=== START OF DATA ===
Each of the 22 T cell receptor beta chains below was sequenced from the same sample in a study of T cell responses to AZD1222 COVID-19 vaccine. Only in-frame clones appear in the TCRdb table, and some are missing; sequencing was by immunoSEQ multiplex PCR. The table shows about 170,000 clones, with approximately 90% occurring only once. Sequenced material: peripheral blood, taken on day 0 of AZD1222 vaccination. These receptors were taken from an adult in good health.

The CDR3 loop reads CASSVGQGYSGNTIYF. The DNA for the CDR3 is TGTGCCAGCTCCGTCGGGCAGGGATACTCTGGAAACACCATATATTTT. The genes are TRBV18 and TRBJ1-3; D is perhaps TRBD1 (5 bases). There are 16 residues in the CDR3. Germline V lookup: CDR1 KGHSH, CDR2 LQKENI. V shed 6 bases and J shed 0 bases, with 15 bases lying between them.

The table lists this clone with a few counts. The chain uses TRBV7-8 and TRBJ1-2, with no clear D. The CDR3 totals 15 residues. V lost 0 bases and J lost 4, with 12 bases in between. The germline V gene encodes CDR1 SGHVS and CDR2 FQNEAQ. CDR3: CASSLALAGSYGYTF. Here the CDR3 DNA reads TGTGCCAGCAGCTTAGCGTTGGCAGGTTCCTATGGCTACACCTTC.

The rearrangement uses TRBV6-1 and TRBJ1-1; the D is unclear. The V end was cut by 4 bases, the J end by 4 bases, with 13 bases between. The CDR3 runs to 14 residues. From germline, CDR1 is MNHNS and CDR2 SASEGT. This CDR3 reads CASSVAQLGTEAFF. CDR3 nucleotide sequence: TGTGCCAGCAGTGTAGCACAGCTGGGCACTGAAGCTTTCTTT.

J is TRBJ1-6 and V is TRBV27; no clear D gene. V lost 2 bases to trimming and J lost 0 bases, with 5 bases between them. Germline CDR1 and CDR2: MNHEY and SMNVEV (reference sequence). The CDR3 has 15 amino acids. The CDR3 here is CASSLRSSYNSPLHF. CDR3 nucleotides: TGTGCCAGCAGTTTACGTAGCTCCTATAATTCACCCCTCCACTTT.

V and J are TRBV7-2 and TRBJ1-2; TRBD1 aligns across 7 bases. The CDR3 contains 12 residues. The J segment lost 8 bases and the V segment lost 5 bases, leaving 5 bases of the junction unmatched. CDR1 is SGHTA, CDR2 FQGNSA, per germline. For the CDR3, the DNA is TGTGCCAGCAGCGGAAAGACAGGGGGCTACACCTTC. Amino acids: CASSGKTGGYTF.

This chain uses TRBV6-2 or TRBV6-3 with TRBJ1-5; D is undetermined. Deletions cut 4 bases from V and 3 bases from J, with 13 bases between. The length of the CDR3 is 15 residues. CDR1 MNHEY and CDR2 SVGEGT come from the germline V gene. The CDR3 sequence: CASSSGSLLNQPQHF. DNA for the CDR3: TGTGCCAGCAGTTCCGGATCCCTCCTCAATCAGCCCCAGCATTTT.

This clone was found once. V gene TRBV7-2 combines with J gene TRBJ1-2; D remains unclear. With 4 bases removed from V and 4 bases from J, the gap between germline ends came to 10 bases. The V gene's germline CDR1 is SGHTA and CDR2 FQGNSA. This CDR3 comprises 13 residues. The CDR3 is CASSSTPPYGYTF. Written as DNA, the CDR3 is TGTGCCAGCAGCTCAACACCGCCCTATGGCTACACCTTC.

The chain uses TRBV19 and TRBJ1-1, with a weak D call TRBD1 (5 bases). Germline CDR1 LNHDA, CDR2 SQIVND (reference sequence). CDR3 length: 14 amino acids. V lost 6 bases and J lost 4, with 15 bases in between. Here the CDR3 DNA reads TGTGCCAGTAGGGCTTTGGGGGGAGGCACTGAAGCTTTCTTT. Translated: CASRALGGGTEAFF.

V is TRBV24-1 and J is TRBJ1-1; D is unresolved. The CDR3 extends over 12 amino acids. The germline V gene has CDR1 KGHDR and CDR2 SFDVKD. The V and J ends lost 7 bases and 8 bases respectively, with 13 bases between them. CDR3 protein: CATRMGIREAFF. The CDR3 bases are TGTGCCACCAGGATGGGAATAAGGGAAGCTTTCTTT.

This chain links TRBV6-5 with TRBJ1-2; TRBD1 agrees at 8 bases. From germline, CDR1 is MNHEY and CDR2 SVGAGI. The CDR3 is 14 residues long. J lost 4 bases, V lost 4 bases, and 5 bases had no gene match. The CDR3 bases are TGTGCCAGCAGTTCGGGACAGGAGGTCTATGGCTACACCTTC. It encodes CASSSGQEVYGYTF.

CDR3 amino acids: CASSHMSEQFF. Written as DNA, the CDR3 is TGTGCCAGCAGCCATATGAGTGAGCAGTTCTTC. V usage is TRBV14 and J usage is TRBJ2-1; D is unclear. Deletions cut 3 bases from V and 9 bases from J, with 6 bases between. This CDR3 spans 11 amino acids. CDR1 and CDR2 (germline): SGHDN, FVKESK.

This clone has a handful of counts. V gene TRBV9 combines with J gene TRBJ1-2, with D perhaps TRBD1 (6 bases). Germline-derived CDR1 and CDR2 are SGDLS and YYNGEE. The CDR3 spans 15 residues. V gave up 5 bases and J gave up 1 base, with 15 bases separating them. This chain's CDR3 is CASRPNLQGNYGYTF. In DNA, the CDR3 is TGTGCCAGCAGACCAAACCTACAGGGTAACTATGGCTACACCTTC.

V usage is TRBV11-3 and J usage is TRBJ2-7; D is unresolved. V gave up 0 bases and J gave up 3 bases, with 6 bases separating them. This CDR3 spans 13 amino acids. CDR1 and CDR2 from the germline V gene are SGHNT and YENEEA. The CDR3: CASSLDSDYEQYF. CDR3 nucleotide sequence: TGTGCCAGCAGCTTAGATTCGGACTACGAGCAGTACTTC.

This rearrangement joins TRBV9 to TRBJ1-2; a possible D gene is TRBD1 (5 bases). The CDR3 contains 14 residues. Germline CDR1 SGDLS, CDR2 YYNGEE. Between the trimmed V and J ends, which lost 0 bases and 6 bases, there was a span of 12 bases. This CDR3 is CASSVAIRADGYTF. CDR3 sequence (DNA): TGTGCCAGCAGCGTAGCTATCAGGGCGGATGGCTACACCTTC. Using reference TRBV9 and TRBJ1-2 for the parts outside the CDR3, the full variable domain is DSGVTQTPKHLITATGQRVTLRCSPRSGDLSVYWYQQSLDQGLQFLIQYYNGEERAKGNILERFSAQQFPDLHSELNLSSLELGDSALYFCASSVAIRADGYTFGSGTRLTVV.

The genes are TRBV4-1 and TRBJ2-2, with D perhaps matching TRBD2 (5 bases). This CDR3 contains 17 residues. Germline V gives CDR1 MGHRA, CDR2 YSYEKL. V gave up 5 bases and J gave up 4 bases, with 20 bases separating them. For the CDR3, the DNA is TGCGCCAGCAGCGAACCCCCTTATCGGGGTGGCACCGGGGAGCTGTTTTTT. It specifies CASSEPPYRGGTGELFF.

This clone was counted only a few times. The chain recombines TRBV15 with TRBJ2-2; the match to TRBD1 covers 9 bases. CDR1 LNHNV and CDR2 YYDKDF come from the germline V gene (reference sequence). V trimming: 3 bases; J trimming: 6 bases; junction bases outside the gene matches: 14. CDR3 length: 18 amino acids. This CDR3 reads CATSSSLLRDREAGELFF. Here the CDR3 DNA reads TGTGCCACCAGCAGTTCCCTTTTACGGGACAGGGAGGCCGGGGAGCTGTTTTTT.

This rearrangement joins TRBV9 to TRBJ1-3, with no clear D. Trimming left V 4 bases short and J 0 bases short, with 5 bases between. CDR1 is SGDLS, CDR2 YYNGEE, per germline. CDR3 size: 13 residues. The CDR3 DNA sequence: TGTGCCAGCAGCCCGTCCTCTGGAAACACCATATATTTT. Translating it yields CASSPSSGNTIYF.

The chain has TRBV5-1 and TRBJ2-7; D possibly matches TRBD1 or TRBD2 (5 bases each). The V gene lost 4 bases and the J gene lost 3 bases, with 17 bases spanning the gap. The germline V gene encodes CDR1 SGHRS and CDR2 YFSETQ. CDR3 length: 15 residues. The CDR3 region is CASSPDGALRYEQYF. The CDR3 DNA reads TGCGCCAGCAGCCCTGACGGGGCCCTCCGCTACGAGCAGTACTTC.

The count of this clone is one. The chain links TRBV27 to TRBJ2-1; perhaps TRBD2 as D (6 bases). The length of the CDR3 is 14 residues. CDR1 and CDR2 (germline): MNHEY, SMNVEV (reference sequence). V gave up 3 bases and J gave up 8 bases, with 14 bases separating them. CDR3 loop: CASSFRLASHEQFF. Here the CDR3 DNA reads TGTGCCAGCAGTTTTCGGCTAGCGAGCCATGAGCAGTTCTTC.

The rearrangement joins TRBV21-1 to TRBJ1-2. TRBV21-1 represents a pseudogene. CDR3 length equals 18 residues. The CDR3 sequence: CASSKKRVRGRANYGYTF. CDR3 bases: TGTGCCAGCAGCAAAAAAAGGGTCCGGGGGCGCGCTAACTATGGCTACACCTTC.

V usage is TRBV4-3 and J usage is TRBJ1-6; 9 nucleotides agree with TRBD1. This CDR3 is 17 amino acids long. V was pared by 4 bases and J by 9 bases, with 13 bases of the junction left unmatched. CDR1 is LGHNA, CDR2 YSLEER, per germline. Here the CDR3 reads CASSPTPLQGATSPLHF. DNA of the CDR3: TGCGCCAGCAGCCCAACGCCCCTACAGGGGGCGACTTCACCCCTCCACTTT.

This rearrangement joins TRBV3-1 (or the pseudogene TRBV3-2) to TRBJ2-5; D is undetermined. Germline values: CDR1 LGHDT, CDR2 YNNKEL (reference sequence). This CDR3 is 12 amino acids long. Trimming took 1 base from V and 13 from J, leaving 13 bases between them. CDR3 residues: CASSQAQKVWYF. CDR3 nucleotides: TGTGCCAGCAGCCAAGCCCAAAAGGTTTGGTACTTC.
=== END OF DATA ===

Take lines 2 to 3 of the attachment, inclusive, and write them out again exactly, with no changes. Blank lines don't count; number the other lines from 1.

The CDR3 loop reads CASSVGQGYSGNTIYF. The DNA for the CDR3 is TGTGCCAGCTCCGTCGGGCAGGGATACTCTGGAAACACCATATATTTT. The genes are TRBV18 and TRBJ1-3; D is perhaps TRBD1 (5 bases). There are 16 residues in the CDR3. Germline V lookup: CDR1 KGHSH, CDR2 LQKENI. V shed 6 bases and J shed 0 bases, with 15 bases lying between them.

The table lists this clone with a few counts. The chain uses TRBV7-8 and TRBJ1-2, with no clear D. The CDR3 totals 15 residues. V lost 0 bases and J lost 4, with 12 bases in between. The germline V gene encodes CDR1 SGHVS and CDR2 FQNEAQ. CDR3: CASSLALAGSYGYTF. Here the CDR3 DNA reads TGTGCCAGCAGCTTAGCGTTGGCAGGTTCCTATGGCTACACCTTC.